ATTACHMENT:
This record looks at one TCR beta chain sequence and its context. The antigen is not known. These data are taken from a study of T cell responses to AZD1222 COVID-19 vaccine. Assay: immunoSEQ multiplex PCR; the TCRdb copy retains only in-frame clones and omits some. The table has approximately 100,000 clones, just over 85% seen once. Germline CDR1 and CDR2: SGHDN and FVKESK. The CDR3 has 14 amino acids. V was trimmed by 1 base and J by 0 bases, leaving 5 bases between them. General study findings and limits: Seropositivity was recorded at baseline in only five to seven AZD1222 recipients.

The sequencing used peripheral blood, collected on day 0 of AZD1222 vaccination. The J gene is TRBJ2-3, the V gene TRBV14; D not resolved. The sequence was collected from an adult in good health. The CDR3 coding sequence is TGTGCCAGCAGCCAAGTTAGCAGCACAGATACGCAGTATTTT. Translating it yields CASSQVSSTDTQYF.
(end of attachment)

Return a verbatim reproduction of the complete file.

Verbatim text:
This record looks at one TCR beta chain sequence and its context. The antigen is not known. These data are taken from a study of T cell responses to AZD1222 COVID-19 vaccine. Assay: immunoSEQ multiplex PCR; the TCRdb copy retains only in-frame clones and omits some. The table has approximately 100,000 clones, just over 85% seen once. Germline CDR1 and CDR2: SGHDN and FVKESK. The CDR3 has 14 amino acids. V was trimmed by 1 base and J by 0 bases, leaving 5 bases between them. General study findings and limits: Seropositivity was recorded at baseline in only five to seven AZD1222 recipients.

The sequencing used peripheral blood, collected on day 0 of AZD1222 vaccination. The J gene is TRBJ2-3, the V gene TRBV14; D not resolved. The sequence was collected from an adult in good health. The CDR3 coding sequence is TGTGCCAGCAGCCAAGTTAGCAGCACAGATACGCAGTATTTT. Translating it yields CASSQVSSTDTQYF.